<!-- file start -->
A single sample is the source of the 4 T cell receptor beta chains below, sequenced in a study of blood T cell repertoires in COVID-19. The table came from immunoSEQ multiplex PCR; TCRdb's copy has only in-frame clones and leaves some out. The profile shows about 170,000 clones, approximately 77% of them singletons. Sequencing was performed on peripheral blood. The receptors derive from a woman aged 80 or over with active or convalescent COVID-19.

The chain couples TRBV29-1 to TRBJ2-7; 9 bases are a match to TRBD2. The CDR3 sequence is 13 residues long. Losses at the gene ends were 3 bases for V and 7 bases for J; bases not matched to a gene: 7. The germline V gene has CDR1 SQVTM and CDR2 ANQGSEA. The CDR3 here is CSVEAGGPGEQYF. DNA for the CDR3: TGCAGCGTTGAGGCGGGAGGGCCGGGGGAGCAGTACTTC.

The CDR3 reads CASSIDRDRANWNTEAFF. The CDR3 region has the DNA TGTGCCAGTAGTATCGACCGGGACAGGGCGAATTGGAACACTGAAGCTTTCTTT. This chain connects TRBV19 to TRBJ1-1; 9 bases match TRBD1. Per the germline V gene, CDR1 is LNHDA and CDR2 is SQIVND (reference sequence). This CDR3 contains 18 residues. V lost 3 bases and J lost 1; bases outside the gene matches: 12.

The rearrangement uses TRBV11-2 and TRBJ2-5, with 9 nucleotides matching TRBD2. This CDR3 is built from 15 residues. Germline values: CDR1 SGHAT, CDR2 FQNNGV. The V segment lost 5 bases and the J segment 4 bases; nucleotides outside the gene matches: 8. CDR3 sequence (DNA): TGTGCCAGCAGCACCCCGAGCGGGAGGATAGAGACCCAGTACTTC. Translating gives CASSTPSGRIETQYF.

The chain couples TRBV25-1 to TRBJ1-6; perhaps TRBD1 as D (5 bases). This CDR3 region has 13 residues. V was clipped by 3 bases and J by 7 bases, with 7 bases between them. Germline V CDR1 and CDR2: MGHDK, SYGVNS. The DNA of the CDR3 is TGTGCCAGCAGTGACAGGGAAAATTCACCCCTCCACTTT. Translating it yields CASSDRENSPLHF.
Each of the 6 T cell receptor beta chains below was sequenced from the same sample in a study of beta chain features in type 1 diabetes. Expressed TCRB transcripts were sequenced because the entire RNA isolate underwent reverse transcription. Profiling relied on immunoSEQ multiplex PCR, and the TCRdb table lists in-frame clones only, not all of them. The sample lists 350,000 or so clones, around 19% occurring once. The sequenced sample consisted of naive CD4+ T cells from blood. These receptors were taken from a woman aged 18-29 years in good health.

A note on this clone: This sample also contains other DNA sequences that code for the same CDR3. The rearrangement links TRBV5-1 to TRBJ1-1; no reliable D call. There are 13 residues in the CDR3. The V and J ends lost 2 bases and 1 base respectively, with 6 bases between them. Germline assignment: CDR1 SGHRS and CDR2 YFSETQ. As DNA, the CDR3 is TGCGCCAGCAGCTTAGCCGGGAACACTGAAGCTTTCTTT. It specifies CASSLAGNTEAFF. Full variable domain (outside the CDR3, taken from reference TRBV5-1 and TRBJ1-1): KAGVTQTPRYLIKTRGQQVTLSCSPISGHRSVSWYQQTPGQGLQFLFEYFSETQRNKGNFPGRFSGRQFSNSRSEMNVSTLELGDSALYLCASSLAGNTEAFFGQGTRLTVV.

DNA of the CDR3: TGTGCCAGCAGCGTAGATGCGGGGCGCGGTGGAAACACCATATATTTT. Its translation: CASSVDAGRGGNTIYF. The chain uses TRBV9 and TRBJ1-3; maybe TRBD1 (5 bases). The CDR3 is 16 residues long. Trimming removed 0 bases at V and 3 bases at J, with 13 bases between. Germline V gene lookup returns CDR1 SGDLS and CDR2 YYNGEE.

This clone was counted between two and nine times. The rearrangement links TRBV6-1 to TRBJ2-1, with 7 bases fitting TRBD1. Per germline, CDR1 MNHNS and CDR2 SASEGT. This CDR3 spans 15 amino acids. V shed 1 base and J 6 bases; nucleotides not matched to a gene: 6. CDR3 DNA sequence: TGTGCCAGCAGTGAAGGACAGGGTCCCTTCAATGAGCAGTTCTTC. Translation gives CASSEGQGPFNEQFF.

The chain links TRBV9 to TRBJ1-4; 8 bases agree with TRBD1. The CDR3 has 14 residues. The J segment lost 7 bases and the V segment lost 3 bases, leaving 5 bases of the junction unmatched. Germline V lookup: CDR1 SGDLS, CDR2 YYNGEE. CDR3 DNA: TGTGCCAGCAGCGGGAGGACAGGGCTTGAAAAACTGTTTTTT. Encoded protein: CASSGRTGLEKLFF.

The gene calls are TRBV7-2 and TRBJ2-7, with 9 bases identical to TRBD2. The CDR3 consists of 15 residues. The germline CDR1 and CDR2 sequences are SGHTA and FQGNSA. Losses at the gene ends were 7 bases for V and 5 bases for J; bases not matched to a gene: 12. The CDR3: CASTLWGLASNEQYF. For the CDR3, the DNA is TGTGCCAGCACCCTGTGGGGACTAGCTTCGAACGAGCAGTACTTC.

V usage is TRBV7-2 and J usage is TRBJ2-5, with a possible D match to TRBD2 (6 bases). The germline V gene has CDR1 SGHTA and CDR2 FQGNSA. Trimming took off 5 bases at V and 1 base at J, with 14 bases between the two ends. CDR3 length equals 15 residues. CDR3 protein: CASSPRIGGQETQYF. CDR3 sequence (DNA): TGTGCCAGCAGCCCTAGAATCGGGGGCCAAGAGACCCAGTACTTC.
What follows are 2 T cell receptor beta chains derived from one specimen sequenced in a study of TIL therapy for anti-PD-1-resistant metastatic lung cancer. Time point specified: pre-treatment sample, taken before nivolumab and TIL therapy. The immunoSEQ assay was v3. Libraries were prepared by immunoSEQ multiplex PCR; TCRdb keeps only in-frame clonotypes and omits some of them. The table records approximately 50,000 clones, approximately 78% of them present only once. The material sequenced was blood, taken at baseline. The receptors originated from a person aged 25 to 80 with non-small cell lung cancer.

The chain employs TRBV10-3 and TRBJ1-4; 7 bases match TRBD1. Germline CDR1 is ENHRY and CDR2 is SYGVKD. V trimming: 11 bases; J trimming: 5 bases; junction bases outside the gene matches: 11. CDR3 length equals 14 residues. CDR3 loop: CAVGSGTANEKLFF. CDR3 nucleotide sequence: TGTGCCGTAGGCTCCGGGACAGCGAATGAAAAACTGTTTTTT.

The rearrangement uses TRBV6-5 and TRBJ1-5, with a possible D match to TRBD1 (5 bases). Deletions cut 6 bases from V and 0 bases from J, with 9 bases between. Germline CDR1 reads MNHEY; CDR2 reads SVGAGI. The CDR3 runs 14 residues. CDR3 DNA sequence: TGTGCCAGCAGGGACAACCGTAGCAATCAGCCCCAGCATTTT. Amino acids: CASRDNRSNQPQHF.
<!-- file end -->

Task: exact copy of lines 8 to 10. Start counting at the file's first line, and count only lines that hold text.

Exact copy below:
DNA of the CDR3: TGTGCCAGCAGCGTAGATGCGGGGCGCGGTGGAAACACCATATATTTT. Its translation: CASSVDAGRGGNTIYF. The chain uses TRBV9 and TRBJ1-3; maybe TRBD1 (5 bases). The CDR3 is 16 residues long. Trimming removed 0 bases at V and 3 bases at J, with 13 bases between. Germline V gene lookup returns CDR1 SGDLS and CDR2 YYNGEE.

This clone was counted between two and nine times. The rearrangement links TRBV6-1 to TRBJ2-1, with 7 bases fitting TRBD1. Per germline, CDR1 MNHNS and CDR2 SASEGT. This CDR3 spans 15 amino acids. V shed 1 base and J 6 bases; nucleotides not matched to a gene: 6. CDR3 DNA sequence: TGTGCCAGCAGTGAAGGACAGGGTCCCTTCAATGAGCAGTTCTTC. Translation gives CASSEGQGPFNEQFF.

The chain links TRBV9 to TRBJ1-4; 8 bases agree with TRBD1. The CDR3 has 14 residues. The J segment lost 7 bases and the V segment lost 3 bases, leaving 5 bases of the junction unmatched. Germline V lookup: CDR1 SGDLS, CDR2 YYNGEE. CDR3 DNA: TGTGCCAGCAGCGGGAGGACAGGGCTTGAAAAACTGTTTTTT. Encoded protein: CASSGRTGLEKLFF.